With director Tarsem Singh’s new film Immortals opening this weekend, over the next few days Collider is going to be overrun with exclusive interviews with the filmmakers and cast. For those not familiar with Immortals (watch the trailer and clips), the film centers on Theseus (Henry Cavill), a mortal, who teams up with the Greek gods in order to defeat the power-hungry King Hyperion (Mickey Rourke). The film also stars Freida Pinto, Luke Evans, Isabel Lucas, Joseph Morgan, Kellan Lutz, and Stephen Dorff.
During my extended video interview with Singh, he talked about his media training, how the finished film compares with his original vision, the technology that was used making the film, deleted scenes, slow motion, and more. In addition, we talked about his Snow White movie Mirror, Mirror and if Sean Bean will actually survive for once (he dies in almost every movie/TV show he’s a part of). Hit the jump to watch.
- Tarsem talks about how he went through “media training.” His approach to interacting with the press: “It’s better to keep your mouth shut and be presumed a fool, than to open it and remove all doubt.”
- 1:40 – The finished product is a “completely different movie” than what he saw in the original script. He talks about how he changed the nature of the action in particular.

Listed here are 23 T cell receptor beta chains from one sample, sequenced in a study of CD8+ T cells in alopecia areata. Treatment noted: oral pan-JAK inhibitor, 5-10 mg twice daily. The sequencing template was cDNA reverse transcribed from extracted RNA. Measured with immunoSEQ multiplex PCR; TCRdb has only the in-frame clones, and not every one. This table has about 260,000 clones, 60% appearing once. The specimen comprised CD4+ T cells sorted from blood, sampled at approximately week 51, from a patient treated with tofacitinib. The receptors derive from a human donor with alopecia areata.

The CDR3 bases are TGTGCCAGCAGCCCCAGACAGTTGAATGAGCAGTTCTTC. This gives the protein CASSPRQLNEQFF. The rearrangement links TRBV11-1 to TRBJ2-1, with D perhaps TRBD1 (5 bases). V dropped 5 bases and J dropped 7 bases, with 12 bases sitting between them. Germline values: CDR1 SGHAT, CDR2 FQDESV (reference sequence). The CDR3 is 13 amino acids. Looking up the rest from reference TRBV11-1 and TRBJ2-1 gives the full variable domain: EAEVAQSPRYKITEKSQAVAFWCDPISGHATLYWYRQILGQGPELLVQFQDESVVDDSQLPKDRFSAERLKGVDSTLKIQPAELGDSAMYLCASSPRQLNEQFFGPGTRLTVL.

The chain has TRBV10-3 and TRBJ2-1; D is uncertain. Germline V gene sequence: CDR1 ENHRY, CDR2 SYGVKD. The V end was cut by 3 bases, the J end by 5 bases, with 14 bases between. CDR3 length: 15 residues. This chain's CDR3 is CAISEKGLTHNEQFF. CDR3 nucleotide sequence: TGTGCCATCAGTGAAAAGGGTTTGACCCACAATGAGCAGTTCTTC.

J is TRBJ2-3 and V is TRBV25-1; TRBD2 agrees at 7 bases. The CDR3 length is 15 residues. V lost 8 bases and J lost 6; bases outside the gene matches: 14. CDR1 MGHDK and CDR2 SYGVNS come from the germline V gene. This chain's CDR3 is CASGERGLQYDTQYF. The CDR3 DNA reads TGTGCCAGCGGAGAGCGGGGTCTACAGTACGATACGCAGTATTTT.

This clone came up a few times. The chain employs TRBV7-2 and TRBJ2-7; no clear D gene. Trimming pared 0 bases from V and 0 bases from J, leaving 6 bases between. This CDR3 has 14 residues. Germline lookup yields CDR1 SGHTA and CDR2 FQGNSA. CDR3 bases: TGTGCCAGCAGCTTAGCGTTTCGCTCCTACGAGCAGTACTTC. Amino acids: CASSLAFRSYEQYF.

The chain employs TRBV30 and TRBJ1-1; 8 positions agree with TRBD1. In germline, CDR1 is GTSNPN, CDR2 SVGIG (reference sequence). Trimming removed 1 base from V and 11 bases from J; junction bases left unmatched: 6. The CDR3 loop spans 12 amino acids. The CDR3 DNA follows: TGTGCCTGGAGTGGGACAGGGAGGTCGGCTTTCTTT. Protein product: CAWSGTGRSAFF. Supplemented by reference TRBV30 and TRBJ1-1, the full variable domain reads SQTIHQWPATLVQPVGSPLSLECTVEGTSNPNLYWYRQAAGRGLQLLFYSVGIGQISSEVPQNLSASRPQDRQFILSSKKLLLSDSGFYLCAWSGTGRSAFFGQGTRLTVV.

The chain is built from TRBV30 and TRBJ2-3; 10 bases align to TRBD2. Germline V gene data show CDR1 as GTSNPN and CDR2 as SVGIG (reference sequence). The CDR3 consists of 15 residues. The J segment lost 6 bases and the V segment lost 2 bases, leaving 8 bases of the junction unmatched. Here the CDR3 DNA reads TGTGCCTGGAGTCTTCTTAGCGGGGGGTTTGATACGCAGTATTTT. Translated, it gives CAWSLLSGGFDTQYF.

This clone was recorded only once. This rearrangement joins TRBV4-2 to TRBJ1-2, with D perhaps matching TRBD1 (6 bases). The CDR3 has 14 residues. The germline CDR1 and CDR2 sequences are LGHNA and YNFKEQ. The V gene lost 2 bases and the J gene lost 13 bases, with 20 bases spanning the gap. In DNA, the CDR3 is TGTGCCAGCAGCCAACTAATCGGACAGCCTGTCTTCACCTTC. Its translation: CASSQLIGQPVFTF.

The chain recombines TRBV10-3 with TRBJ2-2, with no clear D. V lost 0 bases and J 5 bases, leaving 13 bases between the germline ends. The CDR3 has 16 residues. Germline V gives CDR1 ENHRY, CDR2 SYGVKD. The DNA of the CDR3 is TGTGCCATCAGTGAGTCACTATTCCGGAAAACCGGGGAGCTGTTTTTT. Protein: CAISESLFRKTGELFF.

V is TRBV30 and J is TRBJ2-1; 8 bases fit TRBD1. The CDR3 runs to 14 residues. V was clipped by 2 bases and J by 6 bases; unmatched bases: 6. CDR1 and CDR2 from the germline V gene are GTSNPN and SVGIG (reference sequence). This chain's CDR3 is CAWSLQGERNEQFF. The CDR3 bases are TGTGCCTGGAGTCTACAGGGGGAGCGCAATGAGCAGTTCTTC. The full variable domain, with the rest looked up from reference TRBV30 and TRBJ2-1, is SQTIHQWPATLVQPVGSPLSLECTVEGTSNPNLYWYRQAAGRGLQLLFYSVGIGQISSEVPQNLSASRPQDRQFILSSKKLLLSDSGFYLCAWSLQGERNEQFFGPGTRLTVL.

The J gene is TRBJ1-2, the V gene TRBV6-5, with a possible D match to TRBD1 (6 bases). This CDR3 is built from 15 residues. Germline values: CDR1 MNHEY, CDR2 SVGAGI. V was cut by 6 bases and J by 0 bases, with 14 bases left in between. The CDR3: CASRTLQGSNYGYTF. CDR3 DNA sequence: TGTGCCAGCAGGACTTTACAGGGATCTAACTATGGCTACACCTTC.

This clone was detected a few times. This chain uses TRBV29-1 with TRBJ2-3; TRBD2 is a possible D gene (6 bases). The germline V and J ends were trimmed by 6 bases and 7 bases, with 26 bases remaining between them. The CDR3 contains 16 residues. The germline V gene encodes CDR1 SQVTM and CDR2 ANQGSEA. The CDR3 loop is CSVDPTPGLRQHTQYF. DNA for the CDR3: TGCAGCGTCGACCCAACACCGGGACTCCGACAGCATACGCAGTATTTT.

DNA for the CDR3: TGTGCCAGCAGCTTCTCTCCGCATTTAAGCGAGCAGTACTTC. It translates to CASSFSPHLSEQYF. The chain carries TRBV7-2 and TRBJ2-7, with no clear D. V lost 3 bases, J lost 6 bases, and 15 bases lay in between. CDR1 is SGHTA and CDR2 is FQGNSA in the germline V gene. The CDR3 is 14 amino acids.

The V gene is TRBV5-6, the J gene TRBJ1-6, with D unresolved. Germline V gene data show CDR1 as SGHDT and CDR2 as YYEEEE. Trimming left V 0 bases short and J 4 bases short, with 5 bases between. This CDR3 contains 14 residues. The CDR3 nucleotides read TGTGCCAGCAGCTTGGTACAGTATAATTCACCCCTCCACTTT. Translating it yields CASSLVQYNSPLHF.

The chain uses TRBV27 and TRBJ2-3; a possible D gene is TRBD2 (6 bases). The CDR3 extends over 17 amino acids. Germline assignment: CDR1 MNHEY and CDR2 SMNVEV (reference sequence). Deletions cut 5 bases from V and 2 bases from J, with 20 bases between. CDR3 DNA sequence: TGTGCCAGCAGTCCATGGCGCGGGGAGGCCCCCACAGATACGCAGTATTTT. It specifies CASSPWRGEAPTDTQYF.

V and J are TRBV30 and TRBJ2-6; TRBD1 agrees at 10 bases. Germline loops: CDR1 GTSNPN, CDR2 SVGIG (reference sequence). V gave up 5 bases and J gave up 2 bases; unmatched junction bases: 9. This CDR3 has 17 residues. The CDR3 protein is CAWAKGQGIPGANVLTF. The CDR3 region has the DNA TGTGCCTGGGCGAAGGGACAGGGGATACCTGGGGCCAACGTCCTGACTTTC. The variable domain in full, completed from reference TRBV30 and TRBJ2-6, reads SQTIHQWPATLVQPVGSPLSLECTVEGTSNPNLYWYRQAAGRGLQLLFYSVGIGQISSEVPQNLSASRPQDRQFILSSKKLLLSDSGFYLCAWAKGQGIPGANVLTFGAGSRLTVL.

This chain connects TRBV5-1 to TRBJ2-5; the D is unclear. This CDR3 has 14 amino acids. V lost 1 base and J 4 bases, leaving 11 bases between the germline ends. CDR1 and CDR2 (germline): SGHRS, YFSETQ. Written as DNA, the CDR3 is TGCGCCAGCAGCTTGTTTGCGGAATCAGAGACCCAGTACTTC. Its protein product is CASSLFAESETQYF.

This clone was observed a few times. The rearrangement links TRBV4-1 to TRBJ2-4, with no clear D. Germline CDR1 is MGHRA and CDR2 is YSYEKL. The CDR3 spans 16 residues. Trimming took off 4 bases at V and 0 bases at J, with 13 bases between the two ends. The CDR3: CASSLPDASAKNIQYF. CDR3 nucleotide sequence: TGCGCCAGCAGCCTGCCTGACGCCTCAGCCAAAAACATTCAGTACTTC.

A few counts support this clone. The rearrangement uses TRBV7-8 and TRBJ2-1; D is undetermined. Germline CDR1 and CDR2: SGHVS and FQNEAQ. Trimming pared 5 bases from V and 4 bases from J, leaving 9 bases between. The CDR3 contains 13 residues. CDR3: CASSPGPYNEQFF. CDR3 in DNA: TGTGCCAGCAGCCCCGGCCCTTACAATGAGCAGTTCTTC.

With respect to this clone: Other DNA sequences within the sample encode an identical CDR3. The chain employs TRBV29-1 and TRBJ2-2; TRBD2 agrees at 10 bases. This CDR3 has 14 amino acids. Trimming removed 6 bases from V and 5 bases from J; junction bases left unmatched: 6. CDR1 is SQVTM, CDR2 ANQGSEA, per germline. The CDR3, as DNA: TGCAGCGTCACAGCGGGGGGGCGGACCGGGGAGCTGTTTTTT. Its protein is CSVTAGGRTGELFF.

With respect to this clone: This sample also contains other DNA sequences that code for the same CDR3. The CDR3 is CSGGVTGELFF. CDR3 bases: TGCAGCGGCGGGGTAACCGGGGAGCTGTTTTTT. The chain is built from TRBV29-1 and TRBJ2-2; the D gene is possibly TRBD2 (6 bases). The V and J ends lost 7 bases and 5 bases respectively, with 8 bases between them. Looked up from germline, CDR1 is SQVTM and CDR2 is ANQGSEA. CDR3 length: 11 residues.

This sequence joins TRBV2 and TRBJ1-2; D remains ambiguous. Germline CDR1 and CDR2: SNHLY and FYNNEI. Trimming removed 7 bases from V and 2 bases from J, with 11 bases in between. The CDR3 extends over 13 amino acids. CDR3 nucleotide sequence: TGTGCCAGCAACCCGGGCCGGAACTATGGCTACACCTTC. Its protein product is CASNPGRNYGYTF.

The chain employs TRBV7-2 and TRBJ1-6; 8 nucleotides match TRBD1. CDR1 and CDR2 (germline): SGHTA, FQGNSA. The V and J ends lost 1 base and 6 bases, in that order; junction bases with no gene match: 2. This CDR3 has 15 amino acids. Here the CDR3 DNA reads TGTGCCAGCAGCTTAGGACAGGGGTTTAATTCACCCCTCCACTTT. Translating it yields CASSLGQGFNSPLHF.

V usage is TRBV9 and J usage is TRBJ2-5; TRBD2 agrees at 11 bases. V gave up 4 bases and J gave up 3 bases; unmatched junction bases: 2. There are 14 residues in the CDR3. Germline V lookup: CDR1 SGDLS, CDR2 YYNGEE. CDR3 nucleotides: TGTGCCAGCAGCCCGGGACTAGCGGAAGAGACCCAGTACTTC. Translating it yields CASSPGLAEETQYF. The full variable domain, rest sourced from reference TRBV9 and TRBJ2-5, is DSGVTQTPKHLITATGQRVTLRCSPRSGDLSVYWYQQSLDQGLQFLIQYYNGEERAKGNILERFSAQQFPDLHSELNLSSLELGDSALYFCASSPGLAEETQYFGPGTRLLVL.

- 2:50 – In The Fall, Tarsem was committed to only using technology that was available a century ago. For Immortals, he started with the mandate, “Everything is in the studio.” He considered only doing medium shots, but that proved impossible with the action scenes. He cites Renaissance paintings as an influence on the visual style (one scene is inspired the Sistine chapel).
- 5:10 – He hopes there won’t be deleted scenes on the DVD. He fights against things that he disagrees with going out to the public. For Immortals, the things he disagreed with (like including Theseus’ childhood) were cut at the script stage.
- 6:20 – At the time of the interview, he had no idea what the title of his Snow White movie would be. Relativity has since titled it Mirror, Mirror.
- 6:40 – Shooting on Mirror, Mirror wrapped about two months ago for a March release date. Still, Tarsem denies that this is the most hectic post-production period of his career when compared to his experience in commercials.
- 7:30 – Most of Mirror, Mirror was shot with practical effects except for what he refers to as the “beast sequence.” He says there is a certain amount of fantasy required for a “kiddie movie,” but he generally prefers physical interaction between real actors.
- 9:20 – He denounces the use of speed-ramping as cheap. He liked it in 300, but feels the effect looks dated now. He laid out very strict rules for how fast the gods can move versus how fast humans can move in Immortals.
- 10:50 – Sean Bean is known for dying on screen, but he survives in Mirror, Mirror.
- 11:15 – He’s reading scripts, and should decide soon what his next project will be.